Ronald Stevenson's Passacaglia on DSCH is a magnificent pianistic tour de force unparalleled in the history of music. Its external dimensions are impressive enough: the largest single-movement work in the piano literature, 141 pages of score, eighty minutes of music, an all-encompassing demonstration of the possibilities of counterpoint on the initials of its dedicatee, Dmitri Shostakovich. But the music itself takes over, making insignificant even statistics as extravagant as these, for the Passacaglia on DSCH is one of those pieces that telescopes time: I have experienced several live performances of this extraordinary work, and have always been surprised to find it finishing so soon – what my watch then tells me has taken an hour and twenty minutes seems to have gone by in only half that time.
Stevenson began his Passacaglia on Christmas Eve in 1960, in his home village of West Linton, just south of Edinburgh, and finished it in May 1962. That year's Edinburgh Festival featured many of the works of Shostakovich, who was there in person and to whom Stevenson then presented a copy of the full score. It is perhaps the most generous creative tribute one musician has ever paid another.
The tiny building block with which Stevenson constructs his towering edifice is formed of the notes D, E Flat, C and B natural, which in German notation gives us DSCH, Shostakovich's musical signature, which he himself used on several occasions, particularly in "autobiographical" works like the Eighth String Quartet. With these notes as the basis of his ground bass Stevenson proceeds not simply to pile variation upon variation, as Ossa upon Pelion. The Passacaglia falls into three main sections, each of which is subdivided into smaller units, which give voice to Stevenson's interest in "world music": after the opening Sonata Allegro, the music courses through, inter alia, a "Waltz in Rondo form", suite of dances (sarabande, minuet, jig, etc.), bagpipe lament, nocturne, "Glimpse of a War-Vision", "Variations on "Peace, Bread and the Land", symphonic march, fandango, and much more, culminating in a gigantic triple fugue that also calls on the BACH motif and the "Dies irae". And though the structure is thus articulate, its effect is more subtly psychological than immediately perceived: Stevenson has gauged the listener's stamina, so that the ears, instead of flagging because of a constant flood of musical invention, are allowed repose even as they listen, and the music can carry the listener with it as it surges on.
The Passacaglia on DSCH has now been recorded four times, first by the composer privately, then in 1966 by John Ogdon for EMI (I keep hoping that might be re-released but there's no sign of it yet), and most recently until now by the composer again, in a double-CD set for Altarus that also includes Stevenson's Prélude, Fugue and Fantasy on Themes from Busoni's "Doktor Faust" and his Recitative and Air, written in memory of Shostakovich (AIR-CD-9091). That must remain a milestone: it has an authority which cannot be gainsaid. But Raymond Clarke's new recording for Marco Polo has several advantages in presentation, which will make it easier for listeners new to Stevenson to find their way around this mighty construction. First, it is on a single CD, which means that the sweep of Stevenson's imagination – and its own re-ordering of time – isn't interrupted by the necessity of changing the disc. And second – and this is a major advantage – the major sections of the work are separately banded, in no fewer than 32 bands, so it is easy to be sure where you are in the work; Raymond Clarke's notes, moreover, take the listener by the hand through the structure. Altarus presents the Passacaglia in just two huge bands, the implication being that you must take the music on its own terms – all very well if you already know the music or have a score and can follow its development. The playing of both musicians is astonishing, in each case a demonstration of how virtuosity can be made to serve poetry. The differences between the two are instructive: Clarke has a harder-edged attack, and his playing is that bit more "up-front" than Stevenson, whose touch radiates wisdom and calm.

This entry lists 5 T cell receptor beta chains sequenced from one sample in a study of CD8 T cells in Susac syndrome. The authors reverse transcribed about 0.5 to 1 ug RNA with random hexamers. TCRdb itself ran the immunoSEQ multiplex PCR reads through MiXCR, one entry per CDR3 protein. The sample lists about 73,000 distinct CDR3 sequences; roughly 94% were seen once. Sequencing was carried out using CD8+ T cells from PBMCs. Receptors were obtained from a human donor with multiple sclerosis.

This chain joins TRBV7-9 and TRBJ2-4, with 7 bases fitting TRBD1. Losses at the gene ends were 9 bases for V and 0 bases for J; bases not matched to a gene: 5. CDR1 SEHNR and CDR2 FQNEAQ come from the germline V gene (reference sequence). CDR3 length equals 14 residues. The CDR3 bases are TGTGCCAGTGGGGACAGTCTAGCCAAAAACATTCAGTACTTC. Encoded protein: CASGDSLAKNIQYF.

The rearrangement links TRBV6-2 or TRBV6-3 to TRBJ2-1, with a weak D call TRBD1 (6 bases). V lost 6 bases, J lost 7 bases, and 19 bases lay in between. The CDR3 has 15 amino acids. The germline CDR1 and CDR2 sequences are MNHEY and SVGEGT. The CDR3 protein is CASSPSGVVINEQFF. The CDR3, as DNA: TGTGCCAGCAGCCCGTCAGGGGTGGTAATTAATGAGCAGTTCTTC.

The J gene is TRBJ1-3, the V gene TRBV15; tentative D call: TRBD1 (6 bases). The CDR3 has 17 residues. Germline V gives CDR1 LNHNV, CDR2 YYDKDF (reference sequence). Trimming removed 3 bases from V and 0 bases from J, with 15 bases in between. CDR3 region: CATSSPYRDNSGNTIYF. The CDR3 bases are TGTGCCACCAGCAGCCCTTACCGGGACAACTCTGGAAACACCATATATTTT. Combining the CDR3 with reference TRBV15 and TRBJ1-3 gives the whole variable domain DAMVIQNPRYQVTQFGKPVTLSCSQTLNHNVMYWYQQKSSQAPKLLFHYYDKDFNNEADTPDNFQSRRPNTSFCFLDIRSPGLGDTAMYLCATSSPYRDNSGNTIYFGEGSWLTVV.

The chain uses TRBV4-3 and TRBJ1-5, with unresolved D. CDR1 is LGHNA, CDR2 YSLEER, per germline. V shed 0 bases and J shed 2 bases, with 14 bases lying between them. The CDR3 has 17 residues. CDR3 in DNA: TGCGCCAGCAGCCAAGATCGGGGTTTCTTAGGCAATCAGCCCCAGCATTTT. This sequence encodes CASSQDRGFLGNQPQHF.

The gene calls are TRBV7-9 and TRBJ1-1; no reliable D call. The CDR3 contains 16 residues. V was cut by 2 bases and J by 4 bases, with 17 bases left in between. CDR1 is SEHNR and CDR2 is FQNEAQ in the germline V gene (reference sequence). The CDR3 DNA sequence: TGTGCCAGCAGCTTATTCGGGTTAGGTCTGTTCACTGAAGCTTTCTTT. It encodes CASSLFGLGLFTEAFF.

Raymond Clarke has been quietly causing astonishment on the London concert scene for some years now, with a forbidding repertoire full of things like Tippett's Fourth Sonata, works by Robert Simpson, the complete Prokofieff Sonatas, Boulez's Second, and more, all of which he plays as if they were as difficult as scratching the back of his head. It seems difficult to believe that this is his first CD, so I hope that Marco Polo pile up his workload – I know, for example, that Clarke has presented the piano music of Panufnik in concert; now there's a good candidate for recording. Clarke's notes with this Stevenson release demonstrate that he is also a sympathetic, perceptive and stylish writer on music. This, in short, a CD that no one with the vaguest interest in the piano, the twentieth century or simply in good music can afford to ignore. Urgent recommended.
As further reminder of Stevenson's own electrifying and sonorous pianism, I see that Altarus have re-released his 1985 LP "Salute to Scotland", which really ought to be "Salute to Percy Grainger". It contains fourteen Grainger arrangements of Scottish folksongs (#4 of which, "This is no my Plaid", is deeply moving), Grainger's wildly inventive Scots Strathspey and Reel (which Stevenson plays with wonderful swagger) and two Stevenson arrangements, the first of a Grainger original, the Hill-Song #1, first scored for 24 solo instruments, and the other of his moving Three Scotch Folksongs (AIR-CD-9040; 45:03 mins DDD?; Full price ***). Likewise strongly recommended.
Copyright © Martin Anderson, 1995, 1998.
This review originally appeared in CD Review